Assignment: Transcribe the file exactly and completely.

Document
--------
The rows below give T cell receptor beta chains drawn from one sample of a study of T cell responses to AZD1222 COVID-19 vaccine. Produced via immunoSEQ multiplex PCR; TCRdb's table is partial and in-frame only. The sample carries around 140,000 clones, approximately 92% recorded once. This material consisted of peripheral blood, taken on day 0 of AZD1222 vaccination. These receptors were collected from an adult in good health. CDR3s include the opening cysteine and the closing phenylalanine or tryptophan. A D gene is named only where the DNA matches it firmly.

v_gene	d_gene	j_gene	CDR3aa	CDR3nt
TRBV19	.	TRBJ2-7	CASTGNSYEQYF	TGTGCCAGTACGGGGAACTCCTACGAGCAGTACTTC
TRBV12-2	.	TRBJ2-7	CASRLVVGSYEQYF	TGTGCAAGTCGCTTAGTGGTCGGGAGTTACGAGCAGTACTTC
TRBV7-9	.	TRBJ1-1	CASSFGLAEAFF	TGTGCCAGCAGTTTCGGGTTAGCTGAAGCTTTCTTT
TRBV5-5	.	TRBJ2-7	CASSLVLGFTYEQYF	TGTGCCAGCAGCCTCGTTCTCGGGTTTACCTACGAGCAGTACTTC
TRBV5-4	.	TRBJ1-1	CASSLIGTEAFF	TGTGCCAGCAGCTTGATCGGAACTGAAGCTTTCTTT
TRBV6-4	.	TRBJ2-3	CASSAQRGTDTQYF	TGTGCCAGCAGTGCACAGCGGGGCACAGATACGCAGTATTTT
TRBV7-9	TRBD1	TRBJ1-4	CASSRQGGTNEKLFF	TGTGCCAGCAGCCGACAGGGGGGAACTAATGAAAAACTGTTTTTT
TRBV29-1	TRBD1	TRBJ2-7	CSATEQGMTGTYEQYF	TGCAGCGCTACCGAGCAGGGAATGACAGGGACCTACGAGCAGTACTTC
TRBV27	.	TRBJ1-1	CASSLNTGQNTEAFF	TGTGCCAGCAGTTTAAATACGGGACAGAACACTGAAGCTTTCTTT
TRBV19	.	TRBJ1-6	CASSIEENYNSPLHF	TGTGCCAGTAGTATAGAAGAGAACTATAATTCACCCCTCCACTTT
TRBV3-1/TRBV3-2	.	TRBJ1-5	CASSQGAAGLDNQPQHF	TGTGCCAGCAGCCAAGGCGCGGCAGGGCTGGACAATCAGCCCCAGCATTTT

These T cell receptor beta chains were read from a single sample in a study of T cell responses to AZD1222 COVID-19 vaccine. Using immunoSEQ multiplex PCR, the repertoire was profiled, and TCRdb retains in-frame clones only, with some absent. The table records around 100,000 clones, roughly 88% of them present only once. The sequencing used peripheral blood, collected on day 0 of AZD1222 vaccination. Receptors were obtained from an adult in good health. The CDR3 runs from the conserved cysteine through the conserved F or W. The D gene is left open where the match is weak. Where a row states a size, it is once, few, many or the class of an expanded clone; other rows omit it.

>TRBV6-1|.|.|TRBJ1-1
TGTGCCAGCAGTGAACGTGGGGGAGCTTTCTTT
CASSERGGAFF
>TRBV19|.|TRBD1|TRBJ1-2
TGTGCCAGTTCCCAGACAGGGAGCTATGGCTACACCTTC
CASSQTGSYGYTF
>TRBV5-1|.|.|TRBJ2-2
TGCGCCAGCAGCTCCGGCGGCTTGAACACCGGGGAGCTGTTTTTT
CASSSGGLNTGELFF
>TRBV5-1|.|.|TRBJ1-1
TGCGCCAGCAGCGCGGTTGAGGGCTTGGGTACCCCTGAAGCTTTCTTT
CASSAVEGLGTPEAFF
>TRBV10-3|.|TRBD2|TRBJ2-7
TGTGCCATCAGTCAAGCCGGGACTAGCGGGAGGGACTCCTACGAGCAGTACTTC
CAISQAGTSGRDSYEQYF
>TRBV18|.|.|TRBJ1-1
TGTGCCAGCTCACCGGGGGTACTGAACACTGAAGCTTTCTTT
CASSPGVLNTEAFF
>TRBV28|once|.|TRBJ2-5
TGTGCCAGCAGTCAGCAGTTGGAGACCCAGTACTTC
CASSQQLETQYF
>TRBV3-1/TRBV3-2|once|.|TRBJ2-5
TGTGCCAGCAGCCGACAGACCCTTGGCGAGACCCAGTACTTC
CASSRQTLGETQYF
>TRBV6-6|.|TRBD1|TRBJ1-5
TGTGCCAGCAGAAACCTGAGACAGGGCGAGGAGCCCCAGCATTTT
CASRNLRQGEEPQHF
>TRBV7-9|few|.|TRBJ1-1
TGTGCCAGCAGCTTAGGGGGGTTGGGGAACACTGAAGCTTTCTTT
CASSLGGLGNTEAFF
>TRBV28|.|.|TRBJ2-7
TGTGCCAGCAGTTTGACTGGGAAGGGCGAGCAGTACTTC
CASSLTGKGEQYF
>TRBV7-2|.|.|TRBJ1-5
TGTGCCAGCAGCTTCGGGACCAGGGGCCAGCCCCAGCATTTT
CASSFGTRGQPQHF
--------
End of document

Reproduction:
The rows below give T cell receptor beta chains drawn from one sample of a study of T cell responses to AZD1222 COVID-19 vaccine. Produced via immunoSEQ multiplex PCR; TCRdb's table is partial and in-frame only. The sample carries around 140,000 clones, approximately 92% recorded once. This material consisted of peripheral blood, taken on day 0 of AZD1222 vaccination. These receptors were collected from an adult in good health. CDR3s include the opening cysteine and the closing phenylalanine or tryptophan. A D gene is named only where the DNA matches it firmly.

v_gene	d_gene	j_gene	CDR3aa	CDR3nt
TRBV19	.	TRBJ2-7	CASTGNSYEQYF	TGTGCCAGTACGGGGAACTCCTACGAGCAGTACTTC
TRBV12-2	.	TRBJ2-7	CASRLVVGSYEQYF	TGTGCAAGTCGCTTAGTGGTCGGGAGTTACGAGCAGTACTTC
TRBV7-9	.	TRBJ1-1	CASSFGLAEAFF	TGTGCCAGCAGTTTCGGGTTAGCTGAAGCTTTCTTT
TRBV5-5	.	TRBJ2-7	CASSLVLGFTYEQYF	TGTGCCAGCAGCCTCGTTCTCGGGTTTACCTACGAGCAGTACTTC
TRBV5-4	.	TRBJ1-1	CASSLIGTEAFF	TGTGCCAGCAGCTTGATCGGAACTGAAGCTTTCTTT
TRBV6-4	.	TRBJ2-3	CASSAQRGTDTQYF	TGTGCCAGCAGTGCACAGCGGGGCACAGATACGCAGTATTTT
TRBV7-9	TRBD1	TRBJ1-4	CASSRQGGTNEKLFF	TGTGCCAGCAGCCGACAGGGGGGAACTAATGAAAAACTGTTTTTT
TRBV29-1	TRBD1	TRBJ2-7	CSATEQGMTGTYEQYF	TGCAGCGCTACCGAGCAGGGAATGACAGGGACCTACGAGCAGTACTTC
TRBV27	.	TRBJ1-1	CASSLNTGQNTEAFF	TGTGCCAGCAGTTTAAATACGGGACAGAACACTGAAGCTTTCTTT
TRBV19	.	TRBJ1-6	CASSIEENYNSPLHF	TGTGCCAGTAGTATAGAAGAGAACTATAATTCACCCCTCCACTTT
TRBV3-1/TRBV3-2	.	TRBJ1-5	CASSQGAAGLDNQPQHF	TGTGCCAGCAGCCAAGGCGCGGCAGGGCTGGACAATCAGCCCCAGCATTTT

These T cell receptor beta chains were read from a single sample in a study of T cell responses to AZD1222 COVID-19 vaccine. Using immunoSEQ multiplex PCR, the repertoire was profiled, and TCRdb retains in-frame clones only, with some absent. The table records around 100,000 clones, roughly 88% of them present only once. The sequencing used peripheral blood, collected on day 0 of AZD1222 vaccination. Receptors were obtained from an adult in good health. The CDR3 runs from the conserved cysteine through the conserved F or W. The D gene is left open where the match is weak. Where a row states a size, it is once, few, many or the class of an expanded clone; other rows omit it.

>TRBV6-1|.|.|TRBJ1-1
TGTGCCAGCAGTGAACGTGGGGGAGCTTTCTTT
CASSERGGAFF
>TRBV19|.|TRBD1|TRBJ1-2
TGTGCCAGTTCCCAGACAGGGAGCTATGGCTACACCTTC
CASSQTGSYGYTF
>TRBV5-1|.|.|TRBJ2-2
TGCGCCAGCAGCTCCGGCGGCTTGAACACCGGGGAGCTGTTTTTT
CASSSGGLNTGELFF
>TRBV5-1|.|.|TRBJ1-1
TGCGCCAGCAGCGCGGTTGAGGGCTTGGGTACCCCTGAAGCTTTCTTT
CASSAVEGLGTPEAFF
>TRBV10-3|.|TRBD2|TRBJ2-7
TGTGCCATCAGTCAAGCCGGGACTAGCGGGAGGGACTCCTACGAGCAGTACTTC
CAISQAGTSGRDSYEQYF
>TRBV18|.|.|TRBJ1-1
TGTGCCAGCTCACCGGGGGTACTGAACACTGAAGCTTTCTTT
CASSPGVLNTEAFF
>TRBV28|once|.|TRBJ2-5
TGTGCCAGCAGTCAGCAGTTGGAGACCCAGTACTTC
CASSQQLETQYF
>TRBV3-1/TRBV3-2|once|.|TRBJ2-5
TGTGCCAGCAGCCGACAGACCCTTGGCGAGACCCAGTACTTC
CASSRQTLGETQYF
>TRBV6-6|.|TRBD1|TRBJ1-5
TGTGCCAGCAGAAACCTGAGACAGGGCGAGGAGCCCCAGCATTTT
CASRNLRQGEEPQHF
>TRBV7-9|few|.|TRBJ1-1
TGTGCCAGCAGCTTAGGGGGGTTGGGGAACACTGAAGCTTTCTTT
CASSLGGLGNTEAFF
>TRBV28|.|.|TRBJ2-7
TGTGCCAGCAGTTTGACTGGGAAGGGCGAGCAGTACTTC
CASSLTGKGEQYF
>TRBV7-2|.|.|TRBJ1-5
TGTGCCAGCAGCTTCGGGACCAGGGGCCAGCCCCAGCATTTT
CASSFGTRGQPQHF